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Critique of State housing policy
Part 2

Who qualifies?

Published Thursday 9th August, 2007

Last week we suggested how one could rank the people in our housing market from those who cannot afford any housing, to those who can afford several.

This week, we begin by examining the capital expenditure of the Housing Ministry as set out in the bar chart for the period 1992-2007.

The figures are from the estimates of expenditure, published by the Ministry of Finance. This capital expenditure would pay for new homes and the associated infrastructure such as roads, drains and other services. The chart shows a dramatic increase in that spending, particularly since 2003.

On this count alone, there does appear to be a serious commitment of resources to deal with this national issue. Of the $2.24 billion budgeted for capital expenditure on housing in period since 1992, about 60 per cent has been in the last four years; a total of $1.325 billion between 2004 and this year.

Another way to assess the ministry’s performance in this area is to compare the estimated (budgeted) with the actual expenditure over the period. In both 2004 and 2006, the budgeted amounts were exceeded, by 56 per cent and 63 per cent, respectively.

We have no access to detailed information on output in either numbers of new homes or unit costs or costs per sq ft, so it is not possible to comment on those variances. One would hope that adequate management controls are in place to reduce the scope for waste of public money.

Given the rate of expansion in the capital programme and the ambitious targets set in this arena, it is vital to go further than management controls to ensure that output details are also made public as suggested above.

We need to look beyond the vast monies being spent on this public programme to ask:

·         How all these new homes are being allocated?

·         To whom do the new homes go?

·         What are the rules?

The ministry’s allocations policy for the new homes is found at http://www.housing.gov.tt/Allocation_Policy/Allocation_Policy.htm and is set out in the sidebar.

It is interesting to pause and consider the position here.

Proper housing is important to developing a better society, so much so that vast sums of taxpayers’ dollars are being spent to build those long-overdue new homes.

The basis of the Housing Ministry’s policy, noted at the start of this column, that “every citizen should be able to access adequate and affordable housing” does not sit well with its own allocations policy.

From our reading of that policy, it seems that, once the four basic requirements are satisfied, one qualifies for housing. Furthermore, it also seems that there is a random lottery system for allocation of 75 per cent of the units. Perhaps this was meant to ensure some fairness in the allocation process.

It seems obvious that this housing policy is vital to improve the living conditions of our fellow citizens who are not prosperous enough to afford high-priced, private homes. Yet it seems that the preference given to promoting home ownership has spawned a questionable allocation policy, one which gives priority to those who can afford to buy or rent the new homes built by the State. Which itself contradicts the fundamental policy objective. This is a flawed policy which gives you a ticket in the lottery for a new home, only if you can afford one. But, as the old National Lottery slogan used to say “if you haven’t got a ticket, you haven’t got a chance.”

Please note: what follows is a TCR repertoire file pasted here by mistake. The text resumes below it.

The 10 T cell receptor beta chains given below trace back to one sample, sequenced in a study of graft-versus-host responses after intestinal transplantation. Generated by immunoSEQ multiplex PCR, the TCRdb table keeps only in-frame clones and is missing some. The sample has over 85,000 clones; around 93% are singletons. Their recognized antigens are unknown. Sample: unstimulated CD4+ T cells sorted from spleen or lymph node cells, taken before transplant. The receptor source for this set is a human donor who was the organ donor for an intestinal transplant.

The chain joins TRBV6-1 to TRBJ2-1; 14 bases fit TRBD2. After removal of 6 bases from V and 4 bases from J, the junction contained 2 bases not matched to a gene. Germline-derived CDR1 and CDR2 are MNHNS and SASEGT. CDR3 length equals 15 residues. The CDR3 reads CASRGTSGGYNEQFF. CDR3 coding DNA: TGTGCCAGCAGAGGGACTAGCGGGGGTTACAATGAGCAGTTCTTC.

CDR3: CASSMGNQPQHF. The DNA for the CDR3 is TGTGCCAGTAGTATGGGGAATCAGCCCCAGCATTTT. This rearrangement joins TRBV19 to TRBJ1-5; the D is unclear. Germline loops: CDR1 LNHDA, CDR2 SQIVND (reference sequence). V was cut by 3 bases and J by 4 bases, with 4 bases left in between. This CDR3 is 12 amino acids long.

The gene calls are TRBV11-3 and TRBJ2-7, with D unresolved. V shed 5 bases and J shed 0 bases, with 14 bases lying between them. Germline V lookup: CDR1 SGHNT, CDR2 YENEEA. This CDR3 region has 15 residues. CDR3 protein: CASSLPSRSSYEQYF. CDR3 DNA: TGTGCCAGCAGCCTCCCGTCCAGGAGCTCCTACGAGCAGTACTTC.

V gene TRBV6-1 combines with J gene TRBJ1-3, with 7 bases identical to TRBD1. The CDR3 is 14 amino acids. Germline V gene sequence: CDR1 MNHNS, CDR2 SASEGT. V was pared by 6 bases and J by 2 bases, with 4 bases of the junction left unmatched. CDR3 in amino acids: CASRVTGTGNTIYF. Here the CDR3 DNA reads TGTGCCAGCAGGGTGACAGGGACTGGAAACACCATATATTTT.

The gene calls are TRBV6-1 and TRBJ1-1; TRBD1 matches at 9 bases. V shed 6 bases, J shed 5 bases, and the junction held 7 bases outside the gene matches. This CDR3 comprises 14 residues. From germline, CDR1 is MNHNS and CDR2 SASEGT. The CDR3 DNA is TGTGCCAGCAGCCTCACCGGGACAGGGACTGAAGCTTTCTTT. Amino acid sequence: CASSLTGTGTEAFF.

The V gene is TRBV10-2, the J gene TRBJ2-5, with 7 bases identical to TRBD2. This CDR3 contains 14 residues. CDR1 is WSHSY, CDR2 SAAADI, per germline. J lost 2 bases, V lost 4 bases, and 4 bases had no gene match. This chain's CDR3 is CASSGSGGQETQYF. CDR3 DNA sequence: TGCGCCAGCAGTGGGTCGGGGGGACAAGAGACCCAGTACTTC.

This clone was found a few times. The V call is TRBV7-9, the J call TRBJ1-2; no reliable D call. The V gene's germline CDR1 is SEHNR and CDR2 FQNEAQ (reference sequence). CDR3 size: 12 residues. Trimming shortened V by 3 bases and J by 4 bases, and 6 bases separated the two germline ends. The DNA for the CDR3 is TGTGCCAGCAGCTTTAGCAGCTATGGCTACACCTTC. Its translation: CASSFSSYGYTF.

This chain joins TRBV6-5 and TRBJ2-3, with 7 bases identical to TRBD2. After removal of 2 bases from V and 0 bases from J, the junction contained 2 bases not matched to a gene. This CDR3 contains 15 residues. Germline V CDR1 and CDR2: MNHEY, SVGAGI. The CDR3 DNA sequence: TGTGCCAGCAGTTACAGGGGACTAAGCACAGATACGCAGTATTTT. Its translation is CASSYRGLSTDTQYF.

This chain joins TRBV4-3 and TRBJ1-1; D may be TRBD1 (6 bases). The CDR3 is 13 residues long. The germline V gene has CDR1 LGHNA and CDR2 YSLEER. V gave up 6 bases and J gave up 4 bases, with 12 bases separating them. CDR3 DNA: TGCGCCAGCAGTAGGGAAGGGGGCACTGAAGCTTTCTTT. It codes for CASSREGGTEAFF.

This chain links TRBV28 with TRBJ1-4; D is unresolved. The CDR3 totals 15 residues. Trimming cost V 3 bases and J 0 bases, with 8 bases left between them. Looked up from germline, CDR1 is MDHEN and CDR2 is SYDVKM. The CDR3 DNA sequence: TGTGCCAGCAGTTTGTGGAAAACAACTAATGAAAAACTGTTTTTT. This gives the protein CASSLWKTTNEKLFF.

Surely there must some weight given to need in making an equitable allocation of scarce public housing. Is there a case for measuring housing need?

It is our view that that is the only way the core policy objective can be realized. If that is accepted and adopted, we would also need to recognize and reflect that those in housing need and those who can afford housing will always be in tension with each other. Hard choices have to be made if we are really to progress on these issues.

Some final thoughts.

Is there a place for larger, poorer households in this programme? Once you satisfy the four requirements set out in the sidebar, does a single applicant qualify for the same size and price of home like someone with five children?

Does the allocation policy assess them all as having equal entitlement? Do you have the same chance in the housing lottery?

If that is the case, and there is nothing in the allocation policy to indicate otherwise, then the housing policy is a vast misallocation of State funds. We are not here imputing illegality, but there is more to be said on this.

Next week, we will conclude by examining the issue of alienation of agricultural lands and the development of equitable policies in this general arena of housing.

Afra Raymond is a director of Raymond & Pierre Ltd. Feedback can be sent to afra@raymondandpierre.com.

Afra Raymond - Property Matters

It seems obvious that this housing policy is vital to improve the living conditions of our fellow citizens who are not prosperous enough to afford high-priced, private homes. Yet it seems that the preference given to promoting home ownership has spawned a questionable allocation policy, one which gives priority to those who can afford to buy or rent the new homes built by the State. Which itself contradicts the fundamental policy objective. This is a flawed policy which gives you a ticket in the lottery for a new home, only if you can afford one. But, as the old National Lottery slogan used to say “if you haven’t got a ticket, you haven’t got a chance.”